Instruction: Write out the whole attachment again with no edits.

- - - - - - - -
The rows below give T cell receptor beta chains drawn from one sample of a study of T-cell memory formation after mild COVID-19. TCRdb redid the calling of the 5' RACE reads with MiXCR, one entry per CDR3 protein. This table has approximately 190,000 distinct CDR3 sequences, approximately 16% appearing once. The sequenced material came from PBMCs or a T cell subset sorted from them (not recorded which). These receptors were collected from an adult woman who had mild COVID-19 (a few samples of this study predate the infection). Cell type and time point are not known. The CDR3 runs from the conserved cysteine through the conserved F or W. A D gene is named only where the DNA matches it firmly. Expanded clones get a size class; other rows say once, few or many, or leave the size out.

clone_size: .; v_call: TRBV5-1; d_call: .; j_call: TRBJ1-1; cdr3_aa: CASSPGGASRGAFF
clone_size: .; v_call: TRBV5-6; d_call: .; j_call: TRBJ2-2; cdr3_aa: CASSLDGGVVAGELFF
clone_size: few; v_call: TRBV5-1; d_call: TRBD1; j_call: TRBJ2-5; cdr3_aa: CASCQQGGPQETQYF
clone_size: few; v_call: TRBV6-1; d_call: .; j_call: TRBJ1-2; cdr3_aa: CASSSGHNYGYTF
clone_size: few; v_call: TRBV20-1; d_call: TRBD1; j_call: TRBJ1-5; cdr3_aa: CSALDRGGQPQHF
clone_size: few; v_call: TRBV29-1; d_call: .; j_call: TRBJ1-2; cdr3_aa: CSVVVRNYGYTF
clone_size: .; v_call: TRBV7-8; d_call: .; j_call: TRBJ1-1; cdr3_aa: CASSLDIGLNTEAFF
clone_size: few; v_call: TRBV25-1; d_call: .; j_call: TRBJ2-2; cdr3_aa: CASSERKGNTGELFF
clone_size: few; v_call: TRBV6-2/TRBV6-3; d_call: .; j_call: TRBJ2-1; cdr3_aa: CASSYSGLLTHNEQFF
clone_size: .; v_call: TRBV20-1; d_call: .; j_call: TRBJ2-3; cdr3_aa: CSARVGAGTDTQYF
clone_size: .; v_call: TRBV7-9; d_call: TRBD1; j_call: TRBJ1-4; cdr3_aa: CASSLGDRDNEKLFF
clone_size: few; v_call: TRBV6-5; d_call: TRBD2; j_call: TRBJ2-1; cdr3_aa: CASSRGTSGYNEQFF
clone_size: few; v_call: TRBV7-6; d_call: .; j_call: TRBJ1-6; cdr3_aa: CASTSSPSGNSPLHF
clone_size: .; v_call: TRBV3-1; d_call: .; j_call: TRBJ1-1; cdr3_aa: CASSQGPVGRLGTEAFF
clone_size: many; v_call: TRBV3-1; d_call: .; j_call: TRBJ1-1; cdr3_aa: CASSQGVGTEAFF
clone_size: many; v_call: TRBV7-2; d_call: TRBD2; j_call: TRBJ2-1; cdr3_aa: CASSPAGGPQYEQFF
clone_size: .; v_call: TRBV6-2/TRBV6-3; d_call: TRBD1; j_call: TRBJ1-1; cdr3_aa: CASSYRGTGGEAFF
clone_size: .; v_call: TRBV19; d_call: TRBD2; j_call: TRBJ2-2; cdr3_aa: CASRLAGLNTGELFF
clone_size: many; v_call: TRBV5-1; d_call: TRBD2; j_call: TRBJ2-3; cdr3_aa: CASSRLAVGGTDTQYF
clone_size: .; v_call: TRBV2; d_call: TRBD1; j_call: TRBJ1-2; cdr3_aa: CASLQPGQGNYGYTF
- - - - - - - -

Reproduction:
The rows below give T cell receptor beta chains drawn from one sample of a study of T-cell memory formation after mild COVID-19. TCRdb redid the calling of the 5' RACE reads with MiXCR, one entry per CDR3 protein. This table has approximately 190,000 distinct CDR3 sequences, approximately 16% appearing once. The sequenced material came from PBMCs or a T cell subset sorted from them (not recorded which). These receptors were collected from an adult woman who had mild COVID-19 (a few samples of this study predate the infection). Cell type and time point are not known. The CDR3 runs from the conserved cysteine through the conserved F or W. A D gene is named only where the DNA matches it firmly. Expanded clones get a size class; other rows say once, few or many, or leave the size out.

clone_size: .; v_call: TRBV5-1; d_call: .; j_call: TRBJ1-1; cdr3_aa: CASSPGGASRGAFF
clone_size: .; v_call: TRBV5-6; d_call: .; j_call: TRBJ2-2; cdr3_aa: CASSLDGGVVAGELFF
clone_size: few; v_call: TRBV5-1; d_call: TRBD1; j_call: TRBJ2-5; cdr3_aa: CASCQQGGPQETQYF
clone_size: few; v_call: TRBV6-1; d_call: .; j_call: TRBJ1-2; cdr3_aa: CASSSGHNYGYTF
clone_size: few; v_call: TRBV20-1; d_call: TRBD1; j_call: TRBJ1-5; cdr3_aa: CSALDRGGQPQHF
clone_size: few; v_call: TRBV29-1; d_call: .; j_call: TRBJ1-2; cdr3_aa: CSVVVRNYGYTF
clone_size: .; v_call: TRBV7-8; d_call: .; j_call: TRBJ1-1; cdr3_aa: CASSLDIGLNTEAFF
clone_size: few; v_call: TRBV25-1; d_call: .; j_call: TRBJ2-2; cdr3_aa: CASSERKGNTGELFF
clone_size: few; v_call: TRBV6-2/TRBV6-3; d_call: .; j_call: TRBJ2-1; cdr3_aa: CASSYSGLLTHNEQFF
clone_size: .; v_call: TRBV20-1; d_call: .; j_call: TRBJ2-3; cdr3_aa: CSARVGAGTDTQYF
clone_size: .; v_call: TRBV7-9; d_call: TRBD1; j_call: TRBJ1-4; cdr3_aa: CASSLGDRDNEKLFF
clone_size: few; v_call: TRBV6-5; d_call: TRBD2; j_call: TRBJ2-1; cdr3_aa: CASSRGTSGYNEQFF
clone_size: few; v_call: TRBV7-6; d_call: .; j_call: TRBJ1-6; cdr3_aa: CASTSSPSGNSPLHF
clone_size: .; v_call: TRBV3-1; d_call: .; j_call: TRBJ1-1; cdr3_aa: CASSQGPVGRLGTEAFF
clone_size: many; v_call: TRBV3-1; d_call: .; j_call: TRBJ1-1; cdr3_aa: CASSQGVGTEAFF
clone_size: many; v_call: TRBV7-2; d_call: TRBD2; j_call: TRBJ2-1; cdr3_aa: CASSPAGGPQYEQFF
clone_size: .; v_call: TRBV6-2/TRBV6-3; d_call: TRBD1; j_call: TRBJ1-1; cdr3_aa: CASSYRGTGGEAFF
clone_size: .; v_call: TRBV19; d_call: TRBD2; j_call: TRBJ2-2; cdr3_aa: CASRLAGLNTGELFF
clone_size: many; v_call: TRBV5-1; d_call: TRBD2; j_call: TRBJ2-3; cdr3_aa: CASSRLAVGGTDTQYF
clone_size: .; v_call: TRBV2; d_call: TRBD1; j_call: TRBJ1-2; cdr3_aa: CASLQPGQGNYGYTF